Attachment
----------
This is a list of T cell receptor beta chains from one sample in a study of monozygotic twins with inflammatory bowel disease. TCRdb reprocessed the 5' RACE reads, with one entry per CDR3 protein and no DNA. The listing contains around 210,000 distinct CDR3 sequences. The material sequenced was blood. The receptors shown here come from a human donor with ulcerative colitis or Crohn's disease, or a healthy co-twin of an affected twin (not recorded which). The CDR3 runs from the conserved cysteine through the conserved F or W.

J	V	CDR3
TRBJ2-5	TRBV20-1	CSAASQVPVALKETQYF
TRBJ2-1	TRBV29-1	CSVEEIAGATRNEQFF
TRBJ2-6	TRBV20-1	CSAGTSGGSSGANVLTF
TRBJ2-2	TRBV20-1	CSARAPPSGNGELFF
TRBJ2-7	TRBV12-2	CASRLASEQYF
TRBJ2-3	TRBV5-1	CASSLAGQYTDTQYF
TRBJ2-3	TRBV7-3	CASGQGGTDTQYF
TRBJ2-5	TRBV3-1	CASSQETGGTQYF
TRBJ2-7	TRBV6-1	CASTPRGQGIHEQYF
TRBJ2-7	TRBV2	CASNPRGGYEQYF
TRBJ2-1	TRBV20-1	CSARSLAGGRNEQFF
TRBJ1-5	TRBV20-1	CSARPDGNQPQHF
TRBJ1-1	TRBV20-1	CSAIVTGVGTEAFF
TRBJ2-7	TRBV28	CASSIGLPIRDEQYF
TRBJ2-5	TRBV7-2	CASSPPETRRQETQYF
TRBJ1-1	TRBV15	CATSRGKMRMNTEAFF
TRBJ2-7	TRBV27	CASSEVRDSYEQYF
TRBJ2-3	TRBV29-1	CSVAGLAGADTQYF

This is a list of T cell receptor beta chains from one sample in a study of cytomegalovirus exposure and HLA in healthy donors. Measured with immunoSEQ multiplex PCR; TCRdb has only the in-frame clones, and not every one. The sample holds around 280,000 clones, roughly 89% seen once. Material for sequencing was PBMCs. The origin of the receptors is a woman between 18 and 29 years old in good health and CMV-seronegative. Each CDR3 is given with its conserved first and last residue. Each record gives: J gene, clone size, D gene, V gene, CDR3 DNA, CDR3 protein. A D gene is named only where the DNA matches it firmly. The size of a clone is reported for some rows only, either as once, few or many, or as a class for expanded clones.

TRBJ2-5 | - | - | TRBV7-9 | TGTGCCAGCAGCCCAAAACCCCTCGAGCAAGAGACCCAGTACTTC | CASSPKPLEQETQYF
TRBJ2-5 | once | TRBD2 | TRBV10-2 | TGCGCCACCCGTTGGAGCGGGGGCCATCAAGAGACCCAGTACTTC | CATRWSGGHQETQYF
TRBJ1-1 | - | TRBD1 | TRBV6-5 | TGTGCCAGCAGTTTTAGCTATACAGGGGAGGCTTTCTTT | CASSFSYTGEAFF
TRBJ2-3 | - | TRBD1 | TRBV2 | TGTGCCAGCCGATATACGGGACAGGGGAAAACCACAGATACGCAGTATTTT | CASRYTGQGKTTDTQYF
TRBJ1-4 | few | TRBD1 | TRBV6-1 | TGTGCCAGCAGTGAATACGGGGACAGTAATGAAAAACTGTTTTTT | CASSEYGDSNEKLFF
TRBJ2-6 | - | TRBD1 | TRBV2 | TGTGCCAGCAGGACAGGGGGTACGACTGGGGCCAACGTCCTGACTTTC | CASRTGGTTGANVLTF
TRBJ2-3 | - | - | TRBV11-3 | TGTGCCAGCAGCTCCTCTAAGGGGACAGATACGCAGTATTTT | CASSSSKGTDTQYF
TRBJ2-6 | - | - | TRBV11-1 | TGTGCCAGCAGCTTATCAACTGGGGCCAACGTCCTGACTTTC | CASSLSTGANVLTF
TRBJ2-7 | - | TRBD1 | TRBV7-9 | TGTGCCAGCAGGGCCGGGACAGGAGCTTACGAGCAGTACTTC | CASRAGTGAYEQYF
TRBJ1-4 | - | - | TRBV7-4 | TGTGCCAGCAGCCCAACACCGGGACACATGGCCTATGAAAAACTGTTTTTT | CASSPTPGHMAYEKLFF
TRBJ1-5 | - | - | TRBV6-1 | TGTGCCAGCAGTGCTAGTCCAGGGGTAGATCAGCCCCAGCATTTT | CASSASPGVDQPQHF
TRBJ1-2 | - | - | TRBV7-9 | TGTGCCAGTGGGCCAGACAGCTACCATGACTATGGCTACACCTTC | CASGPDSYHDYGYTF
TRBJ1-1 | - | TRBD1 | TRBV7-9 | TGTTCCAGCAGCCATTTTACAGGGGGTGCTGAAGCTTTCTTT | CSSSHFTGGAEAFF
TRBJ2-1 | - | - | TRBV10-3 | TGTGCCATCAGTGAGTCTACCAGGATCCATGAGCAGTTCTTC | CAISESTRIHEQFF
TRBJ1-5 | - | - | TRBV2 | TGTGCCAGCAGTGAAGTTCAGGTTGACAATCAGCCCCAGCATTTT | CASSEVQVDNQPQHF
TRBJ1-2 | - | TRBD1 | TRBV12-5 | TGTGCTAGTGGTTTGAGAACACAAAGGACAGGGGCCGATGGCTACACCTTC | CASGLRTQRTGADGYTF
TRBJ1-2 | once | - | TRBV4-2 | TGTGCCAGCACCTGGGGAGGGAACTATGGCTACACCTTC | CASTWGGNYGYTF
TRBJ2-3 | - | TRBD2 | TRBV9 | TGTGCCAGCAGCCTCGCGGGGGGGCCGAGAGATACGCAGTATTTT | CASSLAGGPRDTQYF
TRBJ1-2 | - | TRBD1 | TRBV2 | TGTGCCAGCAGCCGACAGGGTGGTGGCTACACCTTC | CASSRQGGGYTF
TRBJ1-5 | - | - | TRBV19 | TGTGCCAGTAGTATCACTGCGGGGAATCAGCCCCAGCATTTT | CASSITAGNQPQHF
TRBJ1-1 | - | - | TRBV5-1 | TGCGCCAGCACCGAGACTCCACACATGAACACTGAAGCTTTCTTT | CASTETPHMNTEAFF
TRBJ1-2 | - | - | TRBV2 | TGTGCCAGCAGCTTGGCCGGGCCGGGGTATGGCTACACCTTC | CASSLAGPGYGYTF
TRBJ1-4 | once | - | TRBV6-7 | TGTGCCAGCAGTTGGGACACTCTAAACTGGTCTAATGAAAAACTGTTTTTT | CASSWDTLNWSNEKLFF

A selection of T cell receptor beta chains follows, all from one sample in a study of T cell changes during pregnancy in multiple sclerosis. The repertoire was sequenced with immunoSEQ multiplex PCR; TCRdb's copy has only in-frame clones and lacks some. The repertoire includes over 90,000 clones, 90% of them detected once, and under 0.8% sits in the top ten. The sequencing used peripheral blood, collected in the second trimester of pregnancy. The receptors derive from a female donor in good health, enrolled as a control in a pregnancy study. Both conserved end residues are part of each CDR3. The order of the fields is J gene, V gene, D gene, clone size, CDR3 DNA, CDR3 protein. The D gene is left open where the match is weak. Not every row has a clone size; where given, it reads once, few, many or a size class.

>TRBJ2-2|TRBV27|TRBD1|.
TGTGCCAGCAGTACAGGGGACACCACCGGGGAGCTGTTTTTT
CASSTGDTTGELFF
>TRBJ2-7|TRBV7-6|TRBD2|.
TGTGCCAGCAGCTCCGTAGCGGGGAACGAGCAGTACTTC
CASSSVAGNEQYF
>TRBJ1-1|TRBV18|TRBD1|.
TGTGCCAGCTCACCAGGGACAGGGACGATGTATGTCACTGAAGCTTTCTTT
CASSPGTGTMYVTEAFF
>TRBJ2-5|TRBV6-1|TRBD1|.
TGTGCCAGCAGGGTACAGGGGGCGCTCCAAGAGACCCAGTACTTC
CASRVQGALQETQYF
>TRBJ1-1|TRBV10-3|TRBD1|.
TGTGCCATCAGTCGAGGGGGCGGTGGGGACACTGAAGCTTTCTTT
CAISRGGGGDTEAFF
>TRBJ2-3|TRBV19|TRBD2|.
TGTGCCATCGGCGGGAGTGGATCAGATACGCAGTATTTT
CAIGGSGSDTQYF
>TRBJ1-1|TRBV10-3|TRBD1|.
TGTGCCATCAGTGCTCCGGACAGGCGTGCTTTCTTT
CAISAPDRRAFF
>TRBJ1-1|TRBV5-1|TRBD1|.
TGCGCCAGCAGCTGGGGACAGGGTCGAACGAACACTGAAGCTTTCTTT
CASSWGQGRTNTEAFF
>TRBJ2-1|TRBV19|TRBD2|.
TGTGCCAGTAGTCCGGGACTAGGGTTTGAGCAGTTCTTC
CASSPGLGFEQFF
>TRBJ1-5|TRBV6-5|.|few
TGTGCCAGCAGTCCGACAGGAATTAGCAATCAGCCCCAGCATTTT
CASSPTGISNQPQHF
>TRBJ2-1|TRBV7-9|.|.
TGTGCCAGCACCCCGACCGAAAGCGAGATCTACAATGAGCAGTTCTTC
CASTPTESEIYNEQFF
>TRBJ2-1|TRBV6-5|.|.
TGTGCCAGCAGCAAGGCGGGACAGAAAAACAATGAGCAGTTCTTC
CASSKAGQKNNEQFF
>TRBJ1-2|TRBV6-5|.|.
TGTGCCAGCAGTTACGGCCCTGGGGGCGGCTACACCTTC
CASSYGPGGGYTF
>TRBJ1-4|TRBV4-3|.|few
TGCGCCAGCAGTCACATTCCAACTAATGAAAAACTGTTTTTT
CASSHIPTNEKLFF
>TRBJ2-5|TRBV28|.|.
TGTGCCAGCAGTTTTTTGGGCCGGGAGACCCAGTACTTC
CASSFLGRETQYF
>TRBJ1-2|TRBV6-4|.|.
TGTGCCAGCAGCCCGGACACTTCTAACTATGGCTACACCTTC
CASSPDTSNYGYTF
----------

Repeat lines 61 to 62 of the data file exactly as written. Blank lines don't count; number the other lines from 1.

>TRBJ2-3|TRBV19|TRBD2|.
TGTGCCATCGGCGGGAGTGGATCAGATACGCAGTATTTT